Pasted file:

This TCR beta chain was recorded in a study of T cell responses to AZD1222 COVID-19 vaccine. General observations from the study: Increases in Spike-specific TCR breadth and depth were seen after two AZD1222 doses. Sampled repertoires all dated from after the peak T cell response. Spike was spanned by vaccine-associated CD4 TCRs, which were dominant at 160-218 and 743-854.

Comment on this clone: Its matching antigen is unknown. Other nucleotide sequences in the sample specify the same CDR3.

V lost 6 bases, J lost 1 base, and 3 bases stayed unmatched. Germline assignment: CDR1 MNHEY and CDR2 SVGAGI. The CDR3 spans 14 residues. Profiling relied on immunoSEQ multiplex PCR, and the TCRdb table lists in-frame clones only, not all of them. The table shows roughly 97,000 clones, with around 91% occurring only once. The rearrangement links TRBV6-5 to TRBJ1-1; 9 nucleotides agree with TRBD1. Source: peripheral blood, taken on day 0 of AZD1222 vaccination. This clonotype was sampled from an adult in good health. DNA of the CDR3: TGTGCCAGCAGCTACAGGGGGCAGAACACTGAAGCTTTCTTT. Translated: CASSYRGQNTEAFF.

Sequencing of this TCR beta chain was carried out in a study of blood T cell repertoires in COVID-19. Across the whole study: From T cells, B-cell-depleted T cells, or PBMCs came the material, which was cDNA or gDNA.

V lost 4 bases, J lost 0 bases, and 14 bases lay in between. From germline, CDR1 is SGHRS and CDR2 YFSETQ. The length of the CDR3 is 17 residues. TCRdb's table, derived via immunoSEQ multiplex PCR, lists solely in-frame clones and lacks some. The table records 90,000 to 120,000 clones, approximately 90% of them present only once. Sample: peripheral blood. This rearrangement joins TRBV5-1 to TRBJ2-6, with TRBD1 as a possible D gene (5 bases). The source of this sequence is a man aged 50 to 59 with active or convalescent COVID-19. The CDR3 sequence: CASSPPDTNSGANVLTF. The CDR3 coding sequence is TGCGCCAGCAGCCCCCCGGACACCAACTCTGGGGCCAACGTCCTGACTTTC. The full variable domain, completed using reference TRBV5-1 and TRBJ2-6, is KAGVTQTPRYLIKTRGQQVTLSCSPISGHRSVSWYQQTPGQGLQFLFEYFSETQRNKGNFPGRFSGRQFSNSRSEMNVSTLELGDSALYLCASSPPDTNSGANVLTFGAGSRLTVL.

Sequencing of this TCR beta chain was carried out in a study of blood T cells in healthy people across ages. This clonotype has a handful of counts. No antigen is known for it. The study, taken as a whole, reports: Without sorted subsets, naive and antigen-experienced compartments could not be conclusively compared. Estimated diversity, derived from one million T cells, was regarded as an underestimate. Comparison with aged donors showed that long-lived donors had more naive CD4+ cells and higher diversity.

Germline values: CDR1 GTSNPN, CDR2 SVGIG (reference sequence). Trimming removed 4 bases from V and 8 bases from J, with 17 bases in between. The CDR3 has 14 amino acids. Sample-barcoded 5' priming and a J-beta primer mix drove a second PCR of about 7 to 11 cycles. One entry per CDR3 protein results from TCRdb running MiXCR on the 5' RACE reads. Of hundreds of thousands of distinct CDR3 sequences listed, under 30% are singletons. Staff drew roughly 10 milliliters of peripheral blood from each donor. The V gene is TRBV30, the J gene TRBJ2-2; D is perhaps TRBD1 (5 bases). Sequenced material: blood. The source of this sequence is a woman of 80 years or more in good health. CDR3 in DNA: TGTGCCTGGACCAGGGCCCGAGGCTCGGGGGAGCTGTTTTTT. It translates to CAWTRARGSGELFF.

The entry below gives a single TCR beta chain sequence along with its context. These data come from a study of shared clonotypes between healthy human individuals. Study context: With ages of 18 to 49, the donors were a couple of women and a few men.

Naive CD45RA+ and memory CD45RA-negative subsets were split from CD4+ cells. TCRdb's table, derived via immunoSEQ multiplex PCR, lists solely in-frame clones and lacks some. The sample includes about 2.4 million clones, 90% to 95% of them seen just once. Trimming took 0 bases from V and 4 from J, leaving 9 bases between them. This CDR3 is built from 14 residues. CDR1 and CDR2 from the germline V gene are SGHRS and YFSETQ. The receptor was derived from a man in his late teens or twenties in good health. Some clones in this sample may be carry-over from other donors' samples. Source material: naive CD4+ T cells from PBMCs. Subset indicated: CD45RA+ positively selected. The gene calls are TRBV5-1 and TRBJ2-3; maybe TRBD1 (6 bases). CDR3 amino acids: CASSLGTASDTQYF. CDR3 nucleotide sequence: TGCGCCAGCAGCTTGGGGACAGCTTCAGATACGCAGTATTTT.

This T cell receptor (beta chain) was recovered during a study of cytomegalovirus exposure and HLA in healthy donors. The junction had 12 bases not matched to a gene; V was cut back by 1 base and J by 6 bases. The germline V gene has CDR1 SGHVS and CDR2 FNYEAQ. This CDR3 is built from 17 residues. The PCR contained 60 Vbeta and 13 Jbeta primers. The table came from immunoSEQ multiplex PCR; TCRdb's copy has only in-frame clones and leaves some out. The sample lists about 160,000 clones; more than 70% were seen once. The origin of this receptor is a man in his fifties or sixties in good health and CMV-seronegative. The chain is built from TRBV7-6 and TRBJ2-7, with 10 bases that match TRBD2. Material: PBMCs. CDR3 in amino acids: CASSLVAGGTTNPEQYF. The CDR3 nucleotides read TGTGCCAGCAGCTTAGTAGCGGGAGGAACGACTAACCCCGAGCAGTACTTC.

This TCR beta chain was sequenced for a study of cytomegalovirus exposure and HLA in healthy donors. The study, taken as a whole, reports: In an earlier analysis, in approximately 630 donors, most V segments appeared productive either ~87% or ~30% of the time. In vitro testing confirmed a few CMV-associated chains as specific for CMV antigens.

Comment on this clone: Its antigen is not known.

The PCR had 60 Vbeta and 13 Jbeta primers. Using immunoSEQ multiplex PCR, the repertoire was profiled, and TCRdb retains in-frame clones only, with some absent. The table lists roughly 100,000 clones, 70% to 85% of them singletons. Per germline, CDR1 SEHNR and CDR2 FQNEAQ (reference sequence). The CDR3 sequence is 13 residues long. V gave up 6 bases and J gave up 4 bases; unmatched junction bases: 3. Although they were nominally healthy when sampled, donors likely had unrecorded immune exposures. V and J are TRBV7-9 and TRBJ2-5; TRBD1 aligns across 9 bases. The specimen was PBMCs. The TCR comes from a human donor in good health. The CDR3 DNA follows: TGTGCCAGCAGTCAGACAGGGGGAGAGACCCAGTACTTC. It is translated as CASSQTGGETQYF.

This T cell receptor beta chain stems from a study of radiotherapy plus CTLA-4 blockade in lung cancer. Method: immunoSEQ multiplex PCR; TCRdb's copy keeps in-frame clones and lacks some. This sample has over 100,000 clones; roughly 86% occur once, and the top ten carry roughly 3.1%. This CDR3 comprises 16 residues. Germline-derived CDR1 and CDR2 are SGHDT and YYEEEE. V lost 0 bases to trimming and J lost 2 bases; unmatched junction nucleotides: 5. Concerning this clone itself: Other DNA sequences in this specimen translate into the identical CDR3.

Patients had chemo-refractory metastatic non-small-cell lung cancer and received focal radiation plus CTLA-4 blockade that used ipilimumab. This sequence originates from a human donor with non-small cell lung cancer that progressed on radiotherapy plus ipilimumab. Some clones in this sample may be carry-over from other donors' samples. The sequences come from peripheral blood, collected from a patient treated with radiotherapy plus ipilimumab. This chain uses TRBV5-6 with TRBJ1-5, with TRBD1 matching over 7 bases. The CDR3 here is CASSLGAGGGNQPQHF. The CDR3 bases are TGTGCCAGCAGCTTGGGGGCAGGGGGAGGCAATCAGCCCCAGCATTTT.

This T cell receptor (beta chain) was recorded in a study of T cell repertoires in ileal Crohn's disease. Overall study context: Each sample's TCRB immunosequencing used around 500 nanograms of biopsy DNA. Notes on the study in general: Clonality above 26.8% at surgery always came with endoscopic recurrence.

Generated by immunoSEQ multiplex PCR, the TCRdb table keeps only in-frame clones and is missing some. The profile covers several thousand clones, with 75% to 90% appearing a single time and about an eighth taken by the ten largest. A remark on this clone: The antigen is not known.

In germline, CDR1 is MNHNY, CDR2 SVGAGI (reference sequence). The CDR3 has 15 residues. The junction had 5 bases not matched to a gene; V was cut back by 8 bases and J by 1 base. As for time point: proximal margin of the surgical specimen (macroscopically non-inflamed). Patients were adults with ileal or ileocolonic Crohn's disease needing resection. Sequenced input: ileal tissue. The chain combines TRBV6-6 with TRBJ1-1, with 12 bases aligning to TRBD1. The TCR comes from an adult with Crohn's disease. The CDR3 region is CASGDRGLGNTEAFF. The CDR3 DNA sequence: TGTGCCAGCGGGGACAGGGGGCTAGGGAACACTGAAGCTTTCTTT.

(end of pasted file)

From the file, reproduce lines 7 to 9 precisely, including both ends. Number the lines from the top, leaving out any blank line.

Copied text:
Germline values: CDR1 GTSNPN, CDR2 SVGIG (reference sequence). Trimming removed 4 bases from V and 8 bases from J, with 17 bases in between. The CDR3 has 14 amino acids. Sample-barcoded 5' priming and a J-beta primer mix drove a second PCR of about 7 to 11 cycles. One entry per CDR3 protein results from TCRdb running MiXCR on the 5' RACE reads. Of hundreds of thousands of distinct CDR3 sequences listed, under 30% are singletons. Staff drew roughly 10 milliliters of peripheral blood from each donor. The V gene is TRBV30, the J gene TRBJ2-2; D is perhaps TRBD1 (5 bases). Sequenced material: blood. The source of this sequence is a woman of 80 years or more in good health. CDR3 in DNA: TGTGCCTGGACCAGGGCCCGAGGCTCGGGGGAGCTGTTTTTT. It translates to CAWTRARGSGELFF.

The entry below gives a single TCR beta chain sequence along with its context. These data come from a study of shared clonotypes between healthy human individuals. Study context: With ages of 18 to 49, the donors were a couple of women and a few men.

Naive CD45RA+ and memory CD45RA-negative subsets were split from CD4+ cells. TCRdb's table, derived via immunoSEQ multiplex PCR, lists solely in-frame clones and lacks some. The sample includes about 2.4 million clones, 90% to 95% of them seen just once. Trimming took 0 bases from V and 4 from J, leaving 9 bases between them. This CDR3 is built from 14 residues. CDR1 and CDR2 from the germline V gene are SGHRS and YFSETQ. The receptor was derived from a man in his late teens or twenties in good health. Some clones in this sample may be carry-over from other donors' samples. Source material: naive CD4+ T cells from PBMCs. Subset indicated: CD45RA+ positively selected. The gene calls are TRBV5-1 and TRBJ2-3; maybe TRBD1 (6 bases). CDR3 amino acids: CASSLGTASDTQYF. CDR3 nucleotide sequence: TGCGCCAGCAGCTTGGGGACAGCTTCAGATACGCAGTATTTT.